$m_I$: $m_E$:
$jI$: $jE$:


$\beta$: $x_0$:


$m_s$: $I_s$:

Other parameters

Max Time:
Time Step:
Number of time steps:

Delta Theta:
Number of cells:


Show R:
Anomaly Detector:


Run Stop Clear inputs Example Inputs

Speed-reading PDFs with jetzt and pdf2htmlEX

I'm a big fan of the rapid serial visualization presentation (RSVP) method of speed-reading. The basic premise is that you present words in the same location in rapid succession, with the idea that your reading speed is largely limited by how quickly you can move your eyes. By quickly presenting words in the same place, you don't have to move your eyes, and can read much more quickly.

I've used a bunch of tools for speed reading in the past. One was "dictator" which is a standalone application. I used others before it, but dictator was the best and really the only one I can remember. I used to use it to read PDFs, but to use it this way I'd have to copy an entire page, paste into dictator, and repeat for each page. This got somewhat annoying.

Later, I found jetzt, which is a Chrome plugin that mimics Spritz, a company with a modified RSVP presentation. jetzt is great for reading webpages. The only problem with it, though, is that it doesn't work on PDFs.

To get around this, we can convert PDFs to HTML files using the fantastic pdf2htmlEX. Installing it on Debian is as easy as sudo apt-get install pdf2htmlex.

Because jetzt is a Chrome plugin, really all the magic happens in a JavaScript and CSS file. By embedding these into our converted HTML file, we can add speed reading capabilities to our PDF!

Here's an example with Alice in Wonderland from Project Gutenberg. Just press "r" on a page to speed read it. It'll look something like the image below. You can speed up or slow down the reading rate using the up and down arrow keys, respectively.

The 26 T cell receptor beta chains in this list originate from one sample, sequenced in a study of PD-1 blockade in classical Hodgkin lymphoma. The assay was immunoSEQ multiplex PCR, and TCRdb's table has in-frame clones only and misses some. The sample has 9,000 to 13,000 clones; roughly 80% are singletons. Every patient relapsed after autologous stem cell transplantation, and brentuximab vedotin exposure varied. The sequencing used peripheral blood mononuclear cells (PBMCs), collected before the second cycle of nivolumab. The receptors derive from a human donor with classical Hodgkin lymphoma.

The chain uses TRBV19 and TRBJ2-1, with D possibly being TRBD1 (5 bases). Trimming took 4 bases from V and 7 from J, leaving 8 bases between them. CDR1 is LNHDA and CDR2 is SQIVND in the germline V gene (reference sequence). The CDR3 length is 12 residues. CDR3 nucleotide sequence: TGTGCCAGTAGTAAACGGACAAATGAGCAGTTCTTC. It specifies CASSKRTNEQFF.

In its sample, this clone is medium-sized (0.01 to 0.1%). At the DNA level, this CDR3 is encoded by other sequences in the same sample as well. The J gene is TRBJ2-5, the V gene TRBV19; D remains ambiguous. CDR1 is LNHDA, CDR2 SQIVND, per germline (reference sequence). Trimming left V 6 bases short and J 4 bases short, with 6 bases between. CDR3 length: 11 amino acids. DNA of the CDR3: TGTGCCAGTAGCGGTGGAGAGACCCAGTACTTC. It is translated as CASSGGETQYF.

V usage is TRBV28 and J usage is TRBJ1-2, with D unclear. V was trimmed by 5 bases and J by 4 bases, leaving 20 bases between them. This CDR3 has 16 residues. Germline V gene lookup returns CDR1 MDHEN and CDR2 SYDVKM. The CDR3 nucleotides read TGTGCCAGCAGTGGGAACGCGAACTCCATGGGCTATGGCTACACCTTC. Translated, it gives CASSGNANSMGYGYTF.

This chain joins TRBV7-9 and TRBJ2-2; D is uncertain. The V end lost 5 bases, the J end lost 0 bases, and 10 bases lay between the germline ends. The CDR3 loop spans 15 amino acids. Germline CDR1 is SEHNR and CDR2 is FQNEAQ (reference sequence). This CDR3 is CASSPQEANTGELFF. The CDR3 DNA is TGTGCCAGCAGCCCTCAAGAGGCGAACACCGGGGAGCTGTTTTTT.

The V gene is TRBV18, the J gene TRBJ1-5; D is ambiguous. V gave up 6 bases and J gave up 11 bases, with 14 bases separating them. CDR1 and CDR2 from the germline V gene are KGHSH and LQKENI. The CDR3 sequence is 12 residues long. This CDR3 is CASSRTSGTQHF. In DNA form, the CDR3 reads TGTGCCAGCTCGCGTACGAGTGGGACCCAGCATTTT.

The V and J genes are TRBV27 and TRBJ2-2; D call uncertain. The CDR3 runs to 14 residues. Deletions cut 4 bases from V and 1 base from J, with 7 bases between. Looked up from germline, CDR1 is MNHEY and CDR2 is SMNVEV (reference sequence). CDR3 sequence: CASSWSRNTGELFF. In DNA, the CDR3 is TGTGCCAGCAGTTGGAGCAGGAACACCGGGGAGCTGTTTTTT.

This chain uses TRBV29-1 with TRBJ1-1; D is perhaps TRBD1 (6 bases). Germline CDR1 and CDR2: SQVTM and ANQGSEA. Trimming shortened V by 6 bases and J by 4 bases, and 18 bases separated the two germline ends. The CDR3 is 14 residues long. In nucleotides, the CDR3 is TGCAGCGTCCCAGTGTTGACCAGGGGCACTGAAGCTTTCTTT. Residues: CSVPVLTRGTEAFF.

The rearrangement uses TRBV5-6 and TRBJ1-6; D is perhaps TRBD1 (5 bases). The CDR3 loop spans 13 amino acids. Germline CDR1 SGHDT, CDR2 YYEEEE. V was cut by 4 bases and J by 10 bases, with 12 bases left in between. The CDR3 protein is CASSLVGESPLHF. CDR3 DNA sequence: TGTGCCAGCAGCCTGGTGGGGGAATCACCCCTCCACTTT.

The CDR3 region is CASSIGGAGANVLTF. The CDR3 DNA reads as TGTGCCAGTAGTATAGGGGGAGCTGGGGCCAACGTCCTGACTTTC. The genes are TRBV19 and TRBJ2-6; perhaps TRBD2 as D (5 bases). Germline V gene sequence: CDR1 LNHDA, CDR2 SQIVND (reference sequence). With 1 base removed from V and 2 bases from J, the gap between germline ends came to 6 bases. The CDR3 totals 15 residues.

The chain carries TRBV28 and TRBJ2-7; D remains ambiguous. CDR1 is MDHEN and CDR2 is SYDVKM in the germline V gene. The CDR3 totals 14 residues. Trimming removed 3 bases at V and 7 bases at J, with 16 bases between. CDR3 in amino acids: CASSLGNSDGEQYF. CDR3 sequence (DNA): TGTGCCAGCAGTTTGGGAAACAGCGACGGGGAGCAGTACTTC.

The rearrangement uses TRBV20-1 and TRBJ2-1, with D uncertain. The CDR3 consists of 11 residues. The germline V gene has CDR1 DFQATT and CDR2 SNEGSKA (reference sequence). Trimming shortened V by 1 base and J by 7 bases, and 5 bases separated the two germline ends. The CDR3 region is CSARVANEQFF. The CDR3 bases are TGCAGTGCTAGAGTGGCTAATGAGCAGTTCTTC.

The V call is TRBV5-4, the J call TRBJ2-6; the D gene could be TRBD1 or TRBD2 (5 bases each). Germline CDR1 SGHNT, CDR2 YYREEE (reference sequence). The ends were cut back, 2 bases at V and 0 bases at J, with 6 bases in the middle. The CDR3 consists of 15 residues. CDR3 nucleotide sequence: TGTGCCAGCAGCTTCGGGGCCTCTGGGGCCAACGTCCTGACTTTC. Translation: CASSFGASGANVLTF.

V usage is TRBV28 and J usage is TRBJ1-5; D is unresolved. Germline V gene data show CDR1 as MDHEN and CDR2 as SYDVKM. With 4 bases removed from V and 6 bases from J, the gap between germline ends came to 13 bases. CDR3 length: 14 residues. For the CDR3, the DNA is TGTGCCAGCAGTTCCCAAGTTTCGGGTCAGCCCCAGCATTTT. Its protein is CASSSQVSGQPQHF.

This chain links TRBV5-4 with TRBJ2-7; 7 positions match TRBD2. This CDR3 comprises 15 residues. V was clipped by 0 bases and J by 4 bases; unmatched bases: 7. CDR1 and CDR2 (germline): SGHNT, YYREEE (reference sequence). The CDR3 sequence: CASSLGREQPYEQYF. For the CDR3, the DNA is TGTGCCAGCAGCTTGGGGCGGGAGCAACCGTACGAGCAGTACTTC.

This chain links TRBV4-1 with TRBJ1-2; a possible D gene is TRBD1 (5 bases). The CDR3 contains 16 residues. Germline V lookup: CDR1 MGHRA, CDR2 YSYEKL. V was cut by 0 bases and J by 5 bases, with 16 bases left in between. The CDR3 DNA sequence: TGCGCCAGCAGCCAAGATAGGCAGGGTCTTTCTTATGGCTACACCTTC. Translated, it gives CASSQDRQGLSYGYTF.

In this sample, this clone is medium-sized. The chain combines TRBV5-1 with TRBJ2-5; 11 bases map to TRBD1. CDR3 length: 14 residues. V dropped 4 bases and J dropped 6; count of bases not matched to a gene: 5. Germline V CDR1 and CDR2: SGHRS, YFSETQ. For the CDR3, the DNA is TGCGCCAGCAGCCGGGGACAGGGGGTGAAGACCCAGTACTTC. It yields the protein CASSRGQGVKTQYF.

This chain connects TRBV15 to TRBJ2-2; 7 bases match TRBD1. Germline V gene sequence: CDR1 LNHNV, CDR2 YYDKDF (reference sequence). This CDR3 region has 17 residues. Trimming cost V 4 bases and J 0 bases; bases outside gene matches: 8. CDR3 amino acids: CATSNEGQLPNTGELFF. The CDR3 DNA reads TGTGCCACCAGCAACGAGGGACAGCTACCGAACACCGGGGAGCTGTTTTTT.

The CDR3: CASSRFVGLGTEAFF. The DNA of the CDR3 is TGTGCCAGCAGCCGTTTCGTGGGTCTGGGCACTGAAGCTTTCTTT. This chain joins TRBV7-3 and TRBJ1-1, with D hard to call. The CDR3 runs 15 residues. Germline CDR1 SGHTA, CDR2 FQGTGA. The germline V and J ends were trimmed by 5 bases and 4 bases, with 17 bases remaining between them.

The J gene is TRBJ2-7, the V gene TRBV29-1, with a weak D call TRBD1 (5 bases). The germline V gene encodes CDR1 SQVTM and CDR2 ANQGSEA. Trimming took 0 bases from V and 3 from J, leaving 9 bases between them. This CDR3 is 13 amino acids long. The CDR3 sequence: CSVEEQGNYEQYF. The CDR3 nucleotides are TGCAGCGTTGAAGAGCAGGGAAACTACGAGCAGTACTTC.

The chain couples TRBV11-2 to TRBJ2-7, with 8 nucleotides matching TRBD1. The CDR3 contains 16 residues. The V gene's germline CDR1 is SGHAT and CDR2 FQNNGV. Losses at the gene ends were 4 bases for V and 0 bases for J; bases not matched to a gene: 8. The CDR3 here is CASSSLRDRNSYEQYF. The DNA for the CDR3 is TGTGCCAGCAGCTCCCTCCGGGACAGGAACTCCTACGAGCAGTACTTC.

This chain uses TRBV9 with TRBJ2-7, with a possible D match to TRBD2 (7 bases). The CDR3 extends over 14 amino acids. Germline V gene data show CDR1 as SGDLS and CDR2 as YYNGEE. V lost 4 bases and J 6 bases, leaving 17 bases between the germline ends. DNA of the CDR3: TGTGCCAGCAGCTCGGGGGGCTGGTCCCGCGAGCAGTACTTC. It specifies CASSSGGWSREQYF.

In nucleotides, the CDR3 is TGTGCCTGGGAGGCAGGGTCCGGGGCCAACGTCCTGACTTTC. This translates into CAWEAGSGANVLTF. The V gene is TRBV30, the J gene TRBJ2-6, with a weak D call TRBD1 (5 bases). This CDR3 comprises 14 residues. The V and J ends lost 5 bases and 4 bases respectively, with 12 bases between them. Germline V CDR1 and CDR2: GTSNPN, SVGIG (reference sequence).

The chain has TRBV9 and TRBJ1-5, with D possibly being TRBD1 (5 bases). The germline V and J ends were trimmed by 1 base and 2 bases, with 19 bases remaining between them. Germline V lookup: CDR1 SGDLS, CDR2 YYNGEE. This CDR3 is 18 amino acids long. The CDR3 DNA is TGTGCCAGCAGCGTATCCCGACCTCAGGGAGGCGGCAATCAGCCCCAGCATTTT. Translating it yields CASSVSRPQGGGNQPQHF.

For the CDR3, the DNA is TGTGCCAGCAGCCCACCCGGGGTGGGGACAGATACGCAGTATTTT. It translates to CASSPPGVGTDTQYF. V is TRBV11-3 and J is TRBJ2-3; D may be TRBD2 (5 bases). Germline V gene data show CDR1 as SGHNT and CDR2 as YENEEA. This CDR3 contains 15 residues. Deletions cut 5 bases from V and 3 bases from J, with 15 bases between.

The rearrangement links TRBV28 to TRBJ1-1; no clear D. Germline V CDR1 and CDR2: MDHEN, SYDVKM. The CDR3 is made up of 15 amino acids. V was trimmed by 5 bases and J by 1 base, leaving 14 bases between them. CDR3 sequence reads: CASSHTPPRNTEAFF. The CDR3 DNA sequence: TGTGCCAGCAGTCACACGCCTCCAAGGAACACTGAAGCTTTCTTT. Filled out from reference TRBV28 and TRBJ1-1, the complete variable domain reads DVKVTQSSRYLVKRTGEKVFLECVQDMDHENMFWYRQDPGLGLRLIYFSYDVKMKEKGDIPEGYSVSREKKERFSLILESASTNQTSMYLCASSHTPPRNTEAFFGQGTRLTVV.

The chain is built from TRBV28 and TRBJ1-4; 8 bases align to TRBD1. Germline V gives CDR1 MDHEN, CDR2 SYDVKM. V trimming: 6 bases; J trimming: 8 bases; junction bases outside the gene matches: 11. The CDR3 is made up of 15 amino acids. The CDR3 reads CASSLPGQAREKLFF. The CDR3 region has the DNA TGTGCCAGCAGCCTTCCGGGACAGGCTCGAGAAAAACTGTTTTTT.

Speed reading Alice in
Wonderland with jetzt

Converting PDFs is fairly straightforward with this bash script (shown below) that automatically adds a link to readPDF.js in the PDF HTML file. It'll use rawgit as a CDN for the following Gist, so you won't even need a local copy of readPDF.js.

I currently use this as a method to skim books and scientific articles. Reading without it now seems super tedious. =P

Hey, they got rapid serial visualization presentation. And here I am moving my eyes like a sucker.

The Utility of Social Preferences in Javascript

This post just contains a fun example of utility indifference curves in a dictator scenario. Basically, I'm just following Charness 2002. The article is an interesting one, showing that people may be more concerned with social welfare (a weighted sum of everyone's payoff) instead of being difference averse (not liking inequality between people's payoffs).

Take the example of a Player B who in a dictator game has to decide a split of money between himself and Player A. A model then for the utility of the splits is the following (where $\pi_a$ is the amount paid to Player A, and $\pi_b$ the amount to B):

$U_B(\pi_a, \pi_b) = (\rho * r + \sigma * s) * x + ( 1 - \rho * r - \sigma * s) * y$


$r = 1$ if $\pi_B > \pi_A$, and $r = 0$ otherwise.

$s = 1$ if $\pi_B < \pi_A$, and $s = 0$ otherwise.

In the graph below, the x-axis represents your payoff, with more payoff towards the right side. The y-axis represents the other player's payoff, with higher values toward the top. Greater utility values are darker, while lower ones are lighter. (Yes, I should probably put this with axis labels and a legend, but it's kind of hard to align it with CSS. =P)

You can tweak the utility equation below, as well as the sliders for the values of $\rho$ and $\sigma$ and the graph will update in real time.

Rho: 0
Sigma: 0

Press the buttons below to generate random examples of competitive, difference averse, or social welfare preferences.

Competitive preferences
happen when $\sigma \leq \rho \leq 0$. With competitive preferences people prefer their payoff to be high compared to others.

Difference aversion
happens when $\sigma < 0 < \rho < 1$. This means that a player both prefers more money and for their payoff to be equal to their counterpart.

Social welfare preferences
happen when $1 \geq \rho \geq \sigma > 0$. With social welfare preferences people prefer money both for themselves and the other player, but prefer more for themselves when they are behind the other player compared to when they're ahead.